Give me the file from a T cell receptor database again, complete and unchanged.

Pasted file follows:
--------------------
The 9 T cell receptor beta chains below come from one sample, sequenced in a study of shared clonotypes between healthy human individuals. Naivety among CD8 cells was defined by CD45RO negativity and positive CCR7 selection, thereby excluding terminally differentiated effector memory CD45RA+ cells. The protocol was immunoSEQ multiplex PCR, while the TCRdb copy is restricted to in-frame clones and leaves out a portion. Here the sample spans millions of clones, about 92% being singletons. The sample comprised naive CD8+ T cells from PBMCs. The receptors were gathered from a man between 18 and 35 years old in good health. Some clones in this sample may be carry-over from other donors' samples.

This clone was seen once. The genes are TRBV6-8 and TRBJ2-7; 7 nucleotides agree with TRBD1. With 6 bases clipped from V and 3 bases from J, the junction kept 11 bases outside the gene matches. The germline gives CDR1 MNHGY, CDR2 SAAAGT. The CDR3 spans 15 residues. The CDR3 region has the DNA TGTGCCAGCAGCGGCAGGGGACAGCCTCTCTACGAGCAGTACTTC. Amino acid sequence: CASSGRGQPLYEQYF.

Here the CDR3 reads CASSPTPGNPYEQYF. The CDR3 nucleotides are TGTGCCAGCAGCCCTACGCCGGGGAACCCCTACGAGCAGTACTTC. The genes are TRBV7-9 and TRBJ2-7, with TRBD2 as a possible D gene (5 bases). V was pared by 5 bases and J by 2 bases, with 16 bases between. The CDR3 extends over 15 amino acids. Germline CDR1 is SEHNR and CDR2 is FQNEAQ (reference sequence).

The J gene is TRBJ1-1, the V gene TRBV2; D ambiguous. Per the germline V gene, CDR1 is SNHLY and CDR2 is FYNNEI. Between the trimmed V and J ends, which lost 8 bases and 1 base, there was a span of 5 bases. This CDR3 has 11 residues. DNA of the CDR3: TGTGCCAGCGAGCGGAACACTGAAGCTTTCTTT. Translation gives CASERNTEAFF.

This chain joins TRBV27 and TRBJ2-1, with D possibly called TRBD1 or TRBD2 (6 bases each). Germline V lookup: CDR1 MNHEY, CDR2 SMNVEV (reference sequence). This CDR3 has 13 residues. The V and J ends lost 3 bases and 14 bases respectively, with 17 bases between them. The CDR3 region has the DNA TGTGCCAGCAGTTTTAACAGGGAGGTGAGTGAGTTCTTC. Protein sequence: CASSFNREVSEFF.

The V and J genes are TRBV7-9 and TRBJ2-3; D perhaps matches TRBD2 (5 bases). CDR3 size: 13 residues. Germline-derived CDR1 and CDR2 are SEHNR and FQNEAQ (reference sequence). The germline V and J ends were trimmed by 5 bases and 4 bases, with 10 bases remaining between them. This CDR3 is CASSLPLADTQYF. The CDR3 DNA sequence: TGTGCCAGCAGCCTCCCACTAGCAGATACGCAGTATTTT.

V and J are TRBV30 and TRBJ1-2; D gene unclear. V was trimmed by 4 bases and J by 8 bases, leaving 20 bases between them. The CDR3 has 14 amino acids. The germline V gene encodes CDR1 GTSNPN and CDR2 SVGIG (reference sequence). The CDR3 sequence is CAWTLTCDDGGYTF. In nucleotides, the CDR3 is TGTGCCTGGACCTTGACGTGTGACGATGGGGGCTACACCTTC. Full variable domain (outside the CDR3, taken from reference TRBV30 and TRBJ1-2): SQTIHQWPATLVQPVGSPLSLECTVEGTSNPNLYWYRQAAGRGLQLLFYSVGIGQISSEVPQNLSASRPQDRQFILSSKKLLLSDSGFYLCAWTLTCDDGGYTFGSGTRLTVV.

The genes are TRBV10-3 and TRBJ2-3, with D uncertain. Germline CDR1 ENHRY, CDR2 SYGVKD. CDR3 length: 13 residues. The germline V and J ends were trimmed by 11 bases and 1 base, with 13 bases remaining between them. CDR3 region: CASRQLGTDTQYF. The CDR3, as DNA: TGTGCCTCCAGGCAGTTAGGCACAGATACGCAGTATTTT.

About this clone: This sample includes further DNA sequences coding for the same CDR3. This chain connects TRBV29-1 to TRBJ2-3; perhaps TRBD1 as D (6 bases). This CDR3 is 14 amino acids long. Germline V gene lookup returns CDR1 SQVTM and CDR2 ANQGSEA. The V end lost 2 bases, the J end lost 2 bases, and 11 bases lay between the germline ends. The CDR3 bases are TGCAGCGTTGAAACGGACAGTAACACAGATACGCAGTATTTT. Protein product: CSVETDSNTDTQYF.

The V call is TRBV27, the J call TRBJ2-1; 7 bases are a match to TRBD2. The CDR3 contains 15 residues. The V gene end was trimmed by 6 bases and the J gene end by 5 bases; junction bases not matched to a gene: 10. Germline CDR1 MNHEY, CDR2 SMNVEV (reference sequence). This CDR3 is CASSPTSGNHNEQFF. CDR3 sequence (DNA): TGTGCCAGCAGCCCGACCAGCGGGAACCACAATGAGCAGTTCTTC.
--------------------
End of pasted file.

The 9 T cell receptor beta chains below come from one sample, sequenced in a study of shared clonotypes between healthy human individuals. Naivety among CD8 cells was defined by CD45RO negativity and positive CCR7 selection, thereby excluding terminally differentiated effector memory CD45RA+ cells. The protocol was immunoSEQ multiplex PCR, while the TCRdb copy is restricted to in-frame clones and leaves out a portion. Here the sample spans millions of clones, about 92% being singletons. The sample comprised naive CD8+ T cells from PBMCs. The receptors were gathered from a man between 18 and 35 years old in good health. Some clones in this sample may be carry-over from other donors' samples.

This clone was seen once. The genes are TRBV6-8 and TRBJ2-7; 7 nucleotides agree with TRBD1. With 6 bases clipped from V and 3 bases from J, the junction kept 11 bases outside the gene matches. The germline gives CDR1 MNHGY, CDR2 SAAAGT. The CDR3 spans 15 residues. The CDR3 region has the DNA TGTGCCAGCAGCGGCAGGGGACAGCCTCTCTACGAGCAGTACTTC. Amino acid sequence: CASSGRGQPLYEQYF.

Here the CDR3 reads CASSPTPGNPYEQYF. The CDR3 nucleotides are TGTGCCAGCAGCCCTACGCCGGGGAACCCCTACGAGCAGTACTTC. The genes are TRBV7-9 and TRBJ2-7, with TRBD2 as a possible D gene (5 bases). V was pared by 5 bases and J by 2 bases, with 16 bases between. The CDR3 extends over 15 amino acids. Germline CDR1 is SEHNR and CDR2 is FQNEAQ (reference sequence).

The J gene is TRBJ1-1, the V gene TRBV2; D ambiguous. Per the germline V gene, CDR1 is SNHLY and CDR2 is FYNNEI. Between the trimmed V and J ends, which lost 8 bases and 1 base, there was a span of 5 bases. This CDR3 has 11 residues. DNA of the CDR3: TGTGCCAGCGAGCGGAACACTGAAGCTTTCTTT. Translation gives CASERNTEAFF.

This chain joins TRBV27 and TRBJ2-1, with D possibly called TRBD1 or TRBD2 (6 bases each). Germline V lookup: CDR1 MNHEY, CDR2 SMNVEV (reference sequence). This CDR3 has 13 residues. The V and J ends lost 3 bases and 14 bases respectively, with 17 bases between them. The CDR3 region has the DNA TGTGCCAGCAGTTTTAACAGGGAGGTGAGTGAGTTCTTC. Protein sequence: CASSFNREVSEFF.

The V and J genes are TRBV7-9 and TRBJ2-3; D perhaps matches TRBD2 (5 bases). CDR3 size: 13 residues. Germline-derived CDR1 and CDR2 are SEHNR and FQNEAQ (reference sequence). The germline V and J ends were trimmed by 5 bases and 4 bases, with 10 bases remaining between them. This CDR3 is CASSLPLADTQYF. The CDR3 DNA sequence: TGTGCCAGCAGCCTCCCACTAGCAGATACGCAGTATTTT.

V and J are TRBV30 and TRBJ1-2; D gene unclear. V was trimmed by 4 bases and J by 8 bases, leaving 20 bases between them. The CDR3 has 14 amino acids. The germline V gene encodes CDR1 GTSNPN and CDR2 SVGIG (reference sequence). The CDR3 sequence is CAWTLTCDDGGYTF. In nucleotides, the CDR3 is TGTGCCTGGACCTTGACGTGTGACGATGGGGGCTACACCTTC. Full variable domain (outside the CDR3, taken from reference TRBV30 and TRBJ1-2): SQTIHQWPATLVQPVGSPLSLECTVEGTSNPNLYWYRQAAGRGLQLLFYSVGIGQISSEVPQNLSASRPQDRQFILSSKKLLLSDSGFYLCAWTLTCDDGGYTFGSGTRLTVV.

The genes are TRBV10-3 and TRBJ2-3, with D uncertain. Germline CDR1 ENHRY, CDR2 SYGVKD. CDR3 length: 13 residues. The germline V and J ends were trimmed by 11 bases and 1 base, with 13 bases remaining between them. CDR3 region: CASRQLGTDTQYF. The CDR3, as DNA: TGTGCCTCCAGGCAGTTAGGCACAGATACGCAGTATTTT.

About this clone: This sample includes further DNA sequences coding for the same CDR3. This chain connects TRBV29-1 to TRBJ2-3; perhaps TRBD1 as D (6 bases). This CDR3 is 14 amino acids long. Germline V gene lookup returns CDR1 SQVTM and CDR2 ANQGSEA. The V end lost 2 bases, the J end lost 2 bases, and 11 bases lay between the germline ends. The CDR3 bases are TGCAGCGTTGAAACGGACAGTAACACAGATACGCAGTATTTT. Protein product: CSVETDSNTDTQYF.

The V call is TRBV27, the J call TRBJ2-1; 7 bases are a match to TRBD2. The CDR3 contains 15 residues. The V gene end was trimmed by 6 bases and the J gene end by 5 bases; junction bases not matched to a gene: 10. Germline CDR1 MNHEY, CDR2 SMNVEV (reference sequence). This CDR3 is CASSPTSGNHNEQFF. CDR3 sequence (DNA): TGTGCCAGCAGCCCGACCAGCGGGAACCACAATGAGCAGTTCTTC.